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The Days of the Feast of
are to be observed in the Church of
England throughout the Year.
The Circumcision or our Lord Jesus Christ.
The Holy Innocents.
A TABLE of the Vigils, Fasts, and Days of Abstia
nence, to be observed in the Year.
Vigils before The Evens or
The Nativity of our Lord.
St. Tbomas. (All Saints Note, That if any of these Feast-days fall upon
a Monday, then the Vigil or Fait-day shall be kept upon the Saturday, and not upon the Sunday next before it.
Days of Fasting or Abftinence, I. The Forty Days of Lent. ļI.. The Ember Days at the the 1 st Sun.in Lent,
four Seasons, being the the Feast of Pentec. Wednesday, Friday, and Saturday after
. III. The three Rogation Days, being the Monday,
Tuesday and Wednesday before Holy Tbursday, or the Asiension of our Lord. IV. All the Fridays in the Year, except Christmas
Quest. HAT do you mean by Festivals?
Answ. Days set apart by the
Church, either for the Remembrance of some special Mercies of God, such as the Birth and Resurrection of Christ, the Descent of the Holy Ghoft, &c. or in Memory of the great Heroes of the Christian Religion, the Blessed Apoftles, and other Saints ; who were the happy Inftruments of conveying to us the Knowledge of Cbrift Jefus, by preaching his Gospel through the World ; and most of them attesting the Truth of it with their Blood.
Q. Of what Authority is the Observation of these Festivals?
A. They are of Ecclesiastical Institution ; agreeable to Scripture in the general Design of them, for the promoting of Piety; consonant to the Practice of the Primitive Church, as appears by the joint Consent of Antiquity.
Q. Are not Holy-Days enforced by the Laws of ibe Land
Å. When upon the Reformation the Liturgy was fettled and established, such Days were enjoined to be observed; as plainly appears by the Statutes of 2 & 3 Eda Edward VI. and though these Laws were abrogated VI.cap. 3• by Q. Mary, yet they were reviewed in the firl Year 5&6 Ed. of Q. Elizabeth, and continued in the first of VI.cap. 3. K. James. And when upon the Restoration, K. Charles II. issuedouta Commission for the reviewing of the Liturgy, and making such Alterations as
should appear to be fit and necessary; the Alterations made by the Commissioners were brought to the Convocation then sitting, where they were Synodically agreed upon, and the King and Parliament confirmed all these Proceedings, as the Arts of Uniformity testifies: In which the Rubric and the Rules relating to the Liturgy are established by Royal Authority, as well as the Liturgy itself.
6. But is not the Observation of Days superstitious ?
A. There is an Observation of Days certainly
superstitious, if not idolatrous, since in DeuteroIcv. xix. nomy an Observer of Times is declared an Abomina
tion to the Lord : And it is one of the Provocations for which the Gentiles were driven out of the Land. And the Galatians are reproached by St. Paui, for observing Days and Months, and Times and Years; which appeared to him fo criminal, thạt upon his Account he feared the Labour he had bestowed upon them had been in vain.
Q. What Kind of Days are they wbose Observation is bere condemned?
1. Such as were dedicated by the Heathens to their false Gods, or such as were observed by them as lucky or unlucky Days; these being the Abominations of the Heathens condemned in Deuteronomy: Or those of the Jews, which, though abrogated, the Judaizing Christians attempted to impose upon the Galatians, as necessary to Salvation; contrary to the Apostle's Endeavours of setting them at Liberty in the Freedom of the Gospel ; and to the Doctrine of Salvation by Christ alone, which might justly make him afraid of them.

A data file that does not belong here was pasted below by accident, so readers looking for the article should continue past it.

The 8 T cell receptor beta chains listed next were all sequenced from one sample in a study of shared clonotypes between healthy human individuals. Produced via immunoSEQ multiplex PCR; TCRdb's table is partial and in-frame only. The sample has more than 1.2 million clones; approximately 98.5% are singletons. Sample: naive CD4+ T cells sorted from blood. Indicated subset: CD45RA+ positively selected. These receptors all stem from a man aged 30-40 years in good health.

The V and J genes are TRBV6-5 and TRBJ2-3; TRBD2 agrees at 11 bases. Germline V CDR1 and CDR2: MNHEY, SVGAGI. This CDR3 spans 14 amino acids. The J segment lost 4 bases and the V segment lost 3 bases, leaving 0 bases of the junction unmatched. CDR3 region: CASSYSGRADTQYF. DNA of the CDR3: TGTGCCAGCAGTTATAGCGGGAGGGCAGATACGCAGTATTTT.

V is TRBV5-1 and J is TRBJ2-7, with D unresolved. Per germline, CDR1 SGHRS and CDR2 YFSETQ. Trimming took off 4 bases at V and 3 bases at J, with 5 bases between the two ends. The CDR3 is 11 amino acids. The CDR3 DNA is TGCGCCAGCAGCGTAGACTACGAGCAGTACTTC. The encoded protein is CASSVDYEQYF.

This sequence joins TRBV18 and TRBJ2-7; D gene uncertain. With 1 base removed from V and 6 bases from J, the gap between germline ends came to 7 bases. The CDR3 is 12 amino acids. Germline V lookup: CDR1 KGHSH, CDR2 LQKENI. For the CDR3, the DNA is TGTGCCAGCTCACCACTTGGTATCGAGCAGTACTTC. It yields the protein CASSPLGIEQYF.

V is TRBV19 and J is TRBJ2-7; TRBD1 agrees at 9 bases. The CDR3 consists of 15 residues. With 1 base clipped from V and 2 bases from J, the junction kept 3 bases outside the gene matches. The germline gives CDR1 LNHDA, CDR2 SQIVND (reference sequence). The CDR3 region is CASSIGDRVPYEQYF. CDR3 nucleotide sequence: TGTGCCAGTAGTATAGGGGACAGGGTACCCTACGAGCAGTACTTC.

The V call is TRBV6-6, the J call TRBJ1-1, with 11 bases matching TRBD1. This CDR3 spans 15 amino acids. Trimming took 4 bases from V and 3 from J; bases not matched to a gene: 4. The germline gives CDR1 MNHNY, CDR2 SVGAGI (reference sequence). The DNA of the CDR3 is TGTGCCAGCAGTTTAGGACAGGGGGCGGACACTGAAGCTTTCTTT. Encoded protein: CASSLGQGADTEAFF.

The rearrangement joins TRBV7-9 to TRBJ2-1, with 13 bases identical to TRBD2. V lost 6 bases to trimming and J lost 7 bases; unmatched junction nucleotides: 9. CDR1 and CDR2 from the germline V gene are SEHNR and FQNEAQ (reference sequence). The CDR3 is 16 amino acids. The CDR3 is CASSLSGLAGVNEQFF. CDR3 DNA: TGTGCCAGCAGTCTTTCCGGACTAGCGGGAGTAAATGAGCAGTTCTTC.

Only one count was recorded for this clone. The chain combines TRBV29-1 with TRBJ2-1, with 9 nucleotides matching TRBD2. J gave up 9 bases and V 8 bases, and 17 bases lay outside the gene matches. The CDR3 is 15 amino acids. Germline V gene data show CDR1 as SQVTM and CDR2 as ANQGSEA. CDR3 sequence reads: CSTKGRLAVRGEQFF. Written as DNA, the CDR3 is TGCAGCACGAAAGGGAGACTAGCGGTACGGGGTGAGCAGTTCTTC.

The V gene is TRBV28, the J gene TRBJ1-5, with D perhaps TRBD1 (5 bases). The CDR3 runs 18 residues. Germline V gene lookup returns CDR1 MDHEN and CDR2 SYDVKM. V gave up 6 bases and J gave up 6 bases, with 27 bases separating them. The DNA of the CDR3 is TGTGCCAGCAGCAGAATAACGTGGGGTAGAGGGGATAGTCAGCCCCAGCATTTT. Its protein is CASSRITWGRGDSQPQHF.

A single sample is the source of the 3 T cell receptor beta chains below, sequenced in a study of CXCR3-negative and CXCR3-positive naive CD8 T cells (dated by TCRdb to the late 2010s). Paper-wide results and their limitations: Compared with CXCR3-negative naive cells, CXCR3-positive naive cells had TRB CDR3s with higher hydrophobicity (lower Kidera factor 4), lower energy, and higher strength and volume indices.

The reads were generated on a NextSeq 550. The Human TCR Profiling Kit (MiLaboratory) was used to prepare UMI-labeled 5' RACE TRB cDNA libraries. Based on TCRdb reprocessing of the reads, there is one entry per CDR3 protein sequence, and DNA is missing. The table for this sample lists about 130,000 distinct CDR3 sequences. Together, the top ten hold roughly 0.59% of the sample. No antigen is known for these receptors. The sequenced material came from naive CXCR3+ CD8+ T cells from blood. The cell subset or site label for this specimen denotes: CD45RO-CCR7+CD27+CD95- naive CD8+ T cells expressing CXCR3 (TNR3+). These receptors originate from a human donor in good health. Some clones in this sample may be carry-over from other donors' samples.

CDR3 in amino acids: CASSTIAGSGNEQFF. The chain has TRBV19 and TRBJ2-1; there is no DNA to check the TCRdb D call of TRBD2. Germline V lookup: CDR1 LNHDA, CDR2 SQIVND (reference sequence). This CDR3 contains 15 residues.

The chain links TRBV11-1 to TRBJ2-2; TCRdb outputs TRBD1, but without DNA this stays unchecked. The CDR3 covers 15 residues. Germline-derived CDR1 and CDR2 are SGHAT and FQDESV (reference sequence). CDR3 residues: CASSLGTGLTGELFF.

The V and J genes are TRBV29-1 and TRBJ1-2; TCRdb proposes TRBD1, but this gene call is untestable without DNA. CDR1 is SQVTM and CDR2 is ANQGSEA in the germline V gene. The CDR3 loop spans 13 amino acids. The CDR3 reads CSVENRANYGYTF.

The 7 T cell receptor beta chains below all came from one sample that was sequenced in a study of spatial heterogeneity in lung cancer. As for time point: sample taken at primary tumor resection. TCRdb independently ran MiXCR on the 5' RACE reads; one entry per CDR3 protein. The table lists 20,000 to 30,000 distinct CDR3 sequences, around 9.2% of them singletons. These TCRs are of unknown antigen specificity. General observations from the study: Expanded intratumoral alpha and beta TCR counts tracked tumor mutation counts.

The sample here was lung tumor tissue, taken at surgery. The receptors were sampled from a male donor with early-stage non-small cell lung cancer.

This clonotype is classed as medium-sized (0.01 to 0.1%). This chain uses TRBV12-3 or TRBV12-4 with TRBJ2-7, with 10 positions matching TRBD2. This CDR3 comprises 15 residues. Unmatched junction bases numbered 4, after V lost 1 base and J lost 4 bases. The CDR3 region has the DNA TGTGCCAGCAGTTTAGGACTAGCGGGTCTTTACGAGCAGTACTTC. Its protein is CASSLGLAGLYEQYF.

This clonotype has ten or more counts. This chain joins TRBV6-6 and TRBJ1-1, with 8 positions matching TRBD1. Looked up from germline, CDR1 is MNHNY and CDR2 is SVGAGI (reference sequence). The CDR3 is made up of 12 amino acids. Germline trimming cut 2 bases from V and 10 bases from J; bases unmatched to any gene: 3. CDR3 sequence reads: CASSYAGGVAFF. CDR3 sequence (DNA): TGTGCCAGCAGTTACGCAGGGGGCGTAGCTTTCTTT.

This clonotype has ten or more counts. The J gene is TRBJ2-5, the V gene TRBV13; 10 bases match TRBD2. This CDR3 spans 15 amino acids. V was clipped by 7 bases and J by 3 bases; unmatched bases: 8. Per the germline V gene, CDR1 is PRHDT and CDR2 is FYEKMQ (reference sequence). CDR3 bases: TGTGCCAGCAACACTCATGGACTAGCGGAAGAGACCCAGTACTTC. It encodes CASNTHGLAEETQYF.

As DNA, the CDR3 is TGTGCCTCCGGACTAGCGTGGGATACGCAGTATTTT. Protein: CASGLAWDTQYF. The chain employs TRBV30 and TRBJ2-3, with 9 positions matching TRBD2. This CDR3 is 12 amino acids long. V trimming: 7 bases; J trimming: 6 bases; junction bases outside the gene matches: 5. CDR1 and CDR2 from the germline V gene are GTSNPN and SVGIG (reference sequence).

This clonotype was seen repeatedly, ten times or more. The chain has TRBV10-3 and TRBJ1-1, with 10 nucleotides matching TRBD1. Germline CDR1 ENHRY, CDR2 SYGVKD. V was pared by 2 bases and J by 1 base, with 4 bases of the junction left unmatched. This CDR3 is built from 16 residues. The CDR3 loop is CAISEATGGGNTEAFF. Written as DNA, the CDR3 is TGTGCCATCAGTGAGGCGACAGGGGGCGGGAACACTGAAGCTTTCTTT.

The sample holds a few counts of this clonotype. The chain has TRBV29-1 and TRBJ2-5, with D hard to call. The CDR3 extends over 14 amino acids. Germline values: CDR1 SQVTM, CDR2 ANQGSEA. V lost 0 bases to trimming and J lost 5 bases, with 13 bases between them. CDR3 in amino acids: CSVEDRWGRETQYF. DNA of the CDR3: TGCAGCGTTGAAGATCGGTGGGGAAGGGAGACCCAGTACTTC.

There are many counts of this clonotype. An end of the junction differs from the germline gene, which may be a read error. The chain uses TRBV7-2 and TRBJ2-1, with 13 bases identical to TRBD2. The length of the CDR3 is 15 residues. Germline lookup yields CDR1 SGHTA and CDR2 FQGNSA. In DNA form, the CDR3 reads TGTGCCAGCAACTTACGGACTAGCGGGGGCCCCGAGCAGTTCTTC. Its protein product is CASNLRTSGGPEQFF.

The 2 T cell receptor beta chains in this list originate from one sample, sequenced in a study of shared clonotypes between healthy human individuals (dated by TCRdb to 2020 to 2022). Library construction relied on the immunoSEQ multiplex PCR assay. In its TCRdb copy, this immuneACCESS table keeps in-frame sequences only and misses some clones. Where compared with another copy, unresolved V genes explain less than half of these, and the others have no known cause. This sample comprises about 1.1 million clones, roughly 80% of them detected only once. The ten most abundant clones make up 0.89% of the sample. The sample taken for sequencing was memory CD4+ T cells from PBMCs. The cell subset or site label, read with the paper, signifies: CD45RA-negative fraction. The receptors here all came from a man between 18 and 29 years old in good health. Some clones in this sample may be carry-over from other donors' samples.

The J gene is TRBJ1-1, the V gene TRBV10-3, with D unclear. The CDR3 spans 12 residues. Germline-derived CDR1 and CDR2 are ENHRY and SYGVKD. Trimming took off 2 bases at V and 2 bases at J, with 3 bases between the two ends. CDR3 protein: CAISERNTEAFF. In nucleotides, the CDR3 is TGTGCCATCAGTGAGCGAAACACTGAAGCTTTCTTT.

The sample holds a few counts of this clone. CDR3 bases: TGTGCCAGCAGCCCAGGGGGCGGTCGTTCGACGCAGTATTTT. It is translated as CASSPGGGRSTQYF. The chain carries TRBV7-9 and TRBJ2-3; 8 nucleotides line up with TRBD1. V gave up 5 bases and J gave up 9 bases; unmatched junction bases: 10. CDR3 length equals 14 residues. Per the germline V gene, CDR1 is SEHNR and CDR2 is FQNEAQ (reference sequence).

Q. Is the Observation of such Days as are in Use among Christians forbidden in Scripture ?
A. No: Because God, who had in Abomination the Olferver of Times, doth himself ordain several Fcasts to be observed in Memory of past Benefits as the Feast of the Pallover, of Weeks, and of Ta
bernacles. Besides, our Saviour kept a Feast of the Church's Institution, viz. the Feast of Dedication : And the common Practice of all Christian Churches and States, in appointing and keeping Days of public Thanksgiving and Humiliation, is Argument sufficient to prove, that in the common Sense of Christians it is not forbidden in Scripture.
Q. What may be pleaded for fucb Days, from the Delign of tbeir Institution?
A. It being not only good, but a great Duty to be grateful, and to give Thanks to God for the Blessings we receive from him, it must be not only lawful, but commendable upon the Account of Graçitude, to appoint and observe Days for the particušar Remembrance of such Blessings, and to give Thanks for them: The sanctifying such Days being a Token of thạt Thankfulness, and Part of that public Honour which we owe to God for his inestimable Benefits.
Q. But do not thefe Festivals refrain the Praises of God to certain Times, which 01_ght to be extended to all Times ?
A. No Duty can be performed without the Circumstance of Time : And that there is a certain Time allotted for this Duty, tends only to the securing of some Time for the Exercise of the Duty, against the Frailties of Men and the Disturbances of the World, which otherwise might fupplant and rob it of all. And though the Days of Solemnity, which are but few, muit quickly finish that outward Exerciseof Devotion which appertains to such Times; yet they increase Men's inward Dispofitions to Virtue for the present, and by their frequent Returns, bring the same at length to great Perfection. What the Gospel enjoins, is a constant Dirposition of Mind to practise all Christian Virtues, as often as Time and Opportunity require; and not a Perpetuity of Exercise and Action, it being